The USC Thornton School of Music is a private music school in Los Angeles, California. Founded in 1884 only four years after the University of Southern California, the Thornton School is the oldest continually operating arts institution in Los Angeles.[2] The school is located on the USC University Park Campus, south of Downtown Los Angeles.

USC Thornton is noted for blending the rigors of a traditional conservatory-style education with a forward-looking approach to training the next generation of musicians. Recognized internationally, the school is widely ranked as one of the top 10 university music programs in the country.[3]

History[edit]

The USC Thornton School of Music was founded in 1884 and dedicated in 1999. It was named in honor of philanthropist Flora L. Thornton following a $25 million gift from her foundation.[4] At the time, this was the largest donation to a school of music in the United States. In 2006, she donated an additional $5 million to support the facility needs of the school.[5]

Credit: USC Thornton School of Music

Programs[edit]

USC Thornton offers Bachelor's, Master's and Doctorate degrees in more than 20 disciplines across the school's three divisions – Classical Performance and Composition, Contemporary Music, and Research and Scholarly Studies.[6] Many disciplines also offer graduate certificates.[7]

Thornton is one of the few highly-regarded music schools in the United States to offer a degree program in early music. Students of baroque, renaissance and medieval music (vocal or instrumental) may enroll in a specialized degree program.

Thornton was one of the first universities to offer an undergraduate program in music industry,[8] a program still regarded as among the best in the country, and currently offers both a Bachelor of Science and a Master of Science in Music Industry.[9] Thornton offers the only comprehensive program in Scoring for Television and Film.[10] It also has a program in studio guitar performance.[11]

In 2017, USC Thornton launched new professional master's degree programs in Arts Leadership;[12] Community Music;[13] and Music Industry, designed to train musicians in new ways to imagine a contemporary music career.[14]

In 2018, USC Thornton announced a new model of classical music education[15] for undergraduate Classical Performance and Composition students.[16] Hallmarks of USC Thornton's redesigned curriculum include restructured lessons, rehearsals, and classes to prepare students for a vibrant career in music.[17][18]

Bing Theatre
Credit: USC Thornton School of Music

Performance halls and studios[19][edit]

  • Bing Theatre
  • Bovard Auditorium
  • Carson Center
  • Joyce J. Cammilleri Hall
  • MacDonald Hall
  • Newman Hall
  • Ramo Hall
  • Schoenfeld Symphonic Hall
  • Songwriter's Theater
  • Tommy's Place

Faculty[edit]

In 2007, USC Thornton alumnus and Distinguished Professor of Composition Morten Lauridsen became the eighth classical composer to receive the National Medal of Arts.[20] Two years later, in 2009, alumnus and Judge Widney Professor of Music at USC Michael Tilson Thomas also received the National Medal of Arts.[21]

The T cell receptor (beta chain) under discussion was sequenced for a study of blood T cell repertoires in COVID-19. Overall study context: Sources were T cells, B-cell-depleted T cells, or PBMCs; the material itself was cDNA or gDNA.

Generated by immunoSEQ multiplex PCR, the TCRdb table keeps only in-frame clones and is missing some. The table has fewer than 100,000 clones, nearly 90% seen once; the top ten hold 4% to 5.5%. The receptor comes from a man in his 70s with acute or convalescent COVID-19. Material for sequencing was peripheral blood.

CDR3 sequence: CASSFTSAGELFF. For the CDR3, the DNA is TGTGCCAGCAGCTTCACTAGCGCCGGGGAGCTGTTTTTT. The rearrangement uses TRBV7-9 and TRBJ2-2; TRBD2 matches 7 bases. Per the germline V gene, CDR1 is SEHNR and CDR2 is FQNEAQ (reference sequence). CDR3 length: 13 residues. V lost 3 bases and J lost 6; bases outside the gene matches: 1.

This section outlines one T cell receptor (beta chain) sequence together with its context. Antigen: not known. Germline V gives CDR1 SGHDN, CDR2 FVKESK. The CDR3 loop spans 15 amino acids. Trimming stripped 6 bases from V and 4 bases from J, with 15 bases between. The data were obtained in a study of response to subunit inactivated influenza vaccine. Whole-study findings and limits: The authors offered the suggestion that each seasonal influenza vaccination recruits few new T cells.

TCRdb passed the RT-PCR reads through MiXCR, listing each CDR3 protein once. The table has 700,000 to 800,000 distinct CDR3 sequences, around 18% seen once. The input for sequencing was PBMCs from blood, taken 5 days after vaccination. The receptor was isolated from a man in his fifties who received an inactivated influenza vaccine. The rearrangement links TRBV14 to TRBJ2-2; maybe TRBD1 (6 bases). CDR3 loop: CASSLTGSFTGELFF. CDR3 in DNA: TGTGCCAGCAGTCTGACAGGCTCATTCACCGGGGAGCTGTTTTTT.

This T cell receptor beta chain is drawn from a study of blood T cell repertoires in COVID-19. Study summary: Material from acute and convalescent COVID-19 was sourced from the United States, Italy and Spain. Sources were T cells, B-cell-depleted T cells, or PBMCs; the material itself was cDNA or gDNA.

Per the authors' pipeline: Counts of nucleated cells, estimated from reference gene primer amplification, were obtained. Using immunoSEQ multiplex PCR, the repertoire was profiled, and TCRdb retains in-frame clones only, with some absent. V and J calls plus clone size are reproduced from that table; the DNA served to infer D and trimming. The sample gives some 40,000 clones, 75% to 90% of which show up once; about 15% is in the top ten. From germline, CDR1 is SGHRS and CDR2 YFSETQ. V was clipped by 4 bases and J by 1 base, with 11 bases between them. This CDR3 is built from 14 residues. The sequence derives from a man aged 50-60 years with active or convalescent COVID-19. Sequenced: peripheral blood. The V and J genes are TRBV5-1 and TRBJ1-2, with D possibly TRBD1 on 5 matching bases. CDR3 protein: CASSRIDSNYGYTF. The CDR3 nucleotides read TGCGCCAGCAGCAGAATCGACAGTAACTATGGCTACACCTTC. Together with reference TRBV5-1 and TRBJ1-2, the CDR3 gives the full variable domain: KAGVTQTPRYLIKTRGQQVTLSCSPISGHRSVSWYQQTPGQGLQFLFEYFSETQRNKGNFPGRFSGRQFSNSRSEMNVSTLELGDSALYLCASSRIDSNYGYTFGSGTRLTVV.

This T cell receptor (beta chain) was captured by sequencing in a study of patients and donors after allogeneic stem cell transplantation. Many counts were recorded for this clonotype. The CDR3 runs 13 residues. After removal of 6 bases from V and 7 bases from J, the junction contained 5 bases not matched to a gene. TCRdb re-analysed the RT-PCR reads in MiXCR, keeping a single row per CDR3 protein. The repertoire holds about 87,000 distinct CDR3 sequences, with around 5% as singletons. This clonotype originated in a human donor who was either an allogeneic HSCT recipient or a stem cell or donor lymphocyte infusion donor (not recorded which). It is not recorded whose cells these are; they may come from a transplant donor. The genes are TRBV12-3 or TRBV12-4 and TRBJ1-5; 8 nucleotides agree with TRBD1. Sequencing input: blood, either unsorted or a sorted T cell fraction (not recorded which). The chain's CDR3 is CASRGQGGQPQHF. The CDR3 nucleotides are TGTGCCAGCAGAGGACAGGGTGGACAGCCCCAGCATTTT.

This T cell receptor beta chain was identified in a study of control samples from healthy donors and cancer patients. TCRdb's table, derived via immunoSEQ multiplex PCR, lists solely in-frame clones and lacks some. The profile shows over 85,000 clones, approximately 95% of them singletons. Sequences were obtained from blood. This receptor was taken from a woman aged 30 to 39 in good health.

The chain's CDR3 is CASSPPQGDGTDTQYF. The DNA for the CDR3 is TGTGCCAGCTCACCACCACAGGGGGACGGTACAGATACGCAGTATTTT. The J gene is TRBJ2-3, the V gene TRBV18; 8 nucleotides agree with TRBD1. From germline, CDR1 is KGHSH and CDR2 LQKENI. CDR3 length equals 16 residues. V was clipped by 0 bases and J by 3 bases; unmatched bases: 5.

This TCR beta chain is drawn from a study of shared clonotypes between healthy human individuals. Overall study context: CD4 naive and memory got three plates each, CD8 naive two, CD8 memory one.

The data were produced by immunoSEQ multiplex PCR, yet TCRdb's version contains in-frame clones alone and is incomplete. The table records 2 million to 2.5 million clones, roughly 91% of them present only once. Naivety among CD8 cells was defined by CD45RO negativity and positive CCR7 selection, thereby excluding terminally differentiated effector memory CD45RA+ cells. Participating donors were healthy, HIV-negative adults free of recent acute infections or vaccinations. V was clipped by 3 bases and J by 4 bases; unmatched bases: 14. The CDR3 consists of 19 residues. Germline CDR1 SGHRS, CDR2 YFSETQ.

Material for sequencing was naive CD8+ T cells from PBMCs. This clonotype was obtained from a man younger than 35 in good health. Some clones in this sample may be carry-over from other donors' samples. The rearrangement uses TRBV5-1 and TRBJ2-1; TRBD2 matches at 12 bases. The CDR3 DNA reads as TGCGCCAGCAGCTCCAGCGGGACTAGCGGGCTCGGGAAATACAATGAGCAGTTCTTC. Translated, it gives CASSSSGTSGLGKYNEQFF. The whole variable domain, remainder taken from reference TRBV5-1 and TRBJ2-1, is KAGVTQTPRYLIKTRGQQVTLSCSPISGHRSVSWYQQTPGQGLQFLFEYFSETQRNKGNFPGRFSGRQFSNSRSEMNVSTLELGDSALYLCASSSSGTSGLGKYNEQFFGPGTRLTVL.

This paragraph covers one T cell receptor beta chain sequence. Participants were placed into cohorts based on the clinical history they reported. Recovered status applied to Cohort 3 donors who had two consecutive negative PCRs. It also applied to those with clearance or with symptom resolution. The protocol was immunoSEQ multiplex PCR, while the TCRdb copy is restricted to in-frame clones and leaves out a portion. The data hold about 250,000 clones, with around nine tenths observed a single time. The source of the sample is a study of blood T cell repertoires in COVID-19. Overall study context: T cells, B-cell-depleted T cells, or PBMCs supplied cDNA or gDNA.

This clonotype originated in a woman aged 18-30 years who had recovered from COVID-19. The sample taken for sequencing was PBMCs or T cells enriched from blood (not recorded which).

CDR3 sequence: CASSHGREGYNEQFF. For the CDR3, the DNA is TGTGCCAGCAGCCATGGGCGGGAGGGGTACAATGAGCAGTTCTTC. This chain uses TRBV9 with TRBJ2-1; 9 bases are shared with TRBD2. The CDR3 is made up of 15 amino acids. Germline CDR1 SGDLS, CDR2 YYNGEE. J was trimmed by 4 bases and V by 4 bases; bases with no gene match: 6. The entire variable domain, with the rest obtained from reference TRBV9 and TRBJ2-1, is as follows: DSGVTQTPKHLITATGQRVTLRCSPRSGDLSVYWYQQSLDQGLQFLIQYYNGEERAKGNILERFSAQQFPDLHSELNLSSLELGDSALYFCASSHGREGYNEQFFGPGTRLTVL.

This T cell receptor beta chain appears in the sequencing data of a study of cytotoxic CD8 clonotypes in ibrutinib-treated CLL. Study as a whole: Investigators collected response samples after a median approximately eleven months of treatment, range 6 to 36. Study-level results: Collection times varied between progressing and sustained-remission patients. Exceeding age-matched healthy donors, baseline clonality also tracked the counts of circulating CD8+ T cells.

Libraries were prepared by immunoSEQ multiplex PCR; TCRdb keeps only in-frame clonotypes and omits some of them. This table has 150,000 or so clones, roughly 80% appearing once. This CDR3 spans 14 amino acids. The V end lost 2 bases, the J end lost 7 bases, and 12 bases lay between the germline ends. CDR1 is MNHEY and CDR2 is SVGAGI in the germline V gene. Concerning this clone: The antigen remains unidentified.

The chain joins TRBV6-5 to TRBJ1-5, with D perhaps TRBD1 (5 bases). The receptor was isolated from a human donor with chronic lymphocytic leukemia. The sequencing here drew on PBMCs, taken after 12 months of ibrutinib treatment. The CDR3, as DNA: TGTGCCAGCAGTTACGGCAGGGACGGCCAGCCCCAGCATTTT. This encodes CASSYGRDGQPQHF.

The following list is limited to individuals who have articles in Wikipedia.

Choral Music[edit]

Classical Guitar[edit]

Composition[edit]

Conducting[edit]

Early Music[edit]

Jazz Studies[edit]

Keyboard Studies[edit]

Music Education[edit]

Music Industry[edit]

Musicology[edit]

Organ Studies[edit]

Popular Music[edit]

Screen Scoring[edit]

Strings/Harp[edit]

Studio/Jazz Guitar[edit]

Theory/Aural Skills[edit]

Vocal Arts and Opera[edit]

Winds and Percussion[edit]

Notable alumni[edit]

References[edit]

  1. ^ a b c d "Music | Academics | USC". academics.usc.edu. Retrieved 2021-02-05.
  2. ^ "History". USC Thornton School of Music. Retrieved 2021-07-01.
  3. ^ "University of Southern California Thornton School of Music: Ranking, Acceptance Rate, Tuition, and More". Music School Central. Retrieved 2021-07-04.
  4. ^ "The 1999 Slate 60: The 60 largest American charitable contributions of 1999". Slate. Retrieved 2021-07-04.
  5. ^ "Flora Thornton dies at 96; L.A. philanthropist and arts patron". Los Angeles Times. Retrieved 2021-07-04.
  6. ^ "Degrees & Programs | USC Thornton School of Music". music.usc.edu. Retrieved 2019-08-01.
  7. ^ "Admission | USC Thornton School of Music". music.usc.edu. Retrieved 2019-08-01.
  8. ^ "Music Industry | USC Thornton School of Music". music.usc.edu. Retrieved 2019-06-28.
  9. ^ "Music Industry | USC Thornton School of Music". music.usc.edu. Retrieved 2019-06-28.
  10. ^ "Screen Scoring | USC Thornton School of Music". music.usc.edu. Retrieved 2019-06-28.
  11. ^ "Studio Guitar | USC Thornton School of Music". music.usc.edu. Retrieved 2019-06-28.
  12. ^ "Arts Leadership | USC Thornton School of Music". music.usc.edu. Retrieved 2019-06-28.
  13. ^ "Community Music | USC Thornton School of Music". music.usc.edu. Retrieved 2019-06-28.
  14. ^ "Music Industry | USC Thornton School of Music". music.usc.edu. Retrieved 2021-07-18.
  15. ^ Music, USC Thornton School of. "The USC Thornton School of Music Creates A New Model for Classical Music Education". www.prnewswire.com. Retrieved 2019-06-28.
  16. ^ "Classical Performance and Composition | USC Thornton School of Music". music.usc.edu. Retrieved 2019-06-28.
  17. ^ "The New Classical | USC Thornton School of Music". music.usc.edu. Retrieved 2019-06-28.
  18. ^ "USC Thornton announces five new master's degree programs". USC News. 2017-07-17. Retrieved 2019-06-28.
  19. ^ "Performance Halls & Studios | USC Thornton School of Music". music.usc.edu. Retrieved 2021-07-18.
  20. ^ National Endowment for the Arts Website Archived 2012-04-13 at the Wayback Machine
  21. ^ "Michael Tilson Thomas". NEA. 2013-04-17. Retrieved 2019-08-01.

External links[edit]

Coordinates: 34°01′23″N 118°17′08″W / 34.023132°N 118.285435°W / 34.023132; -118.285435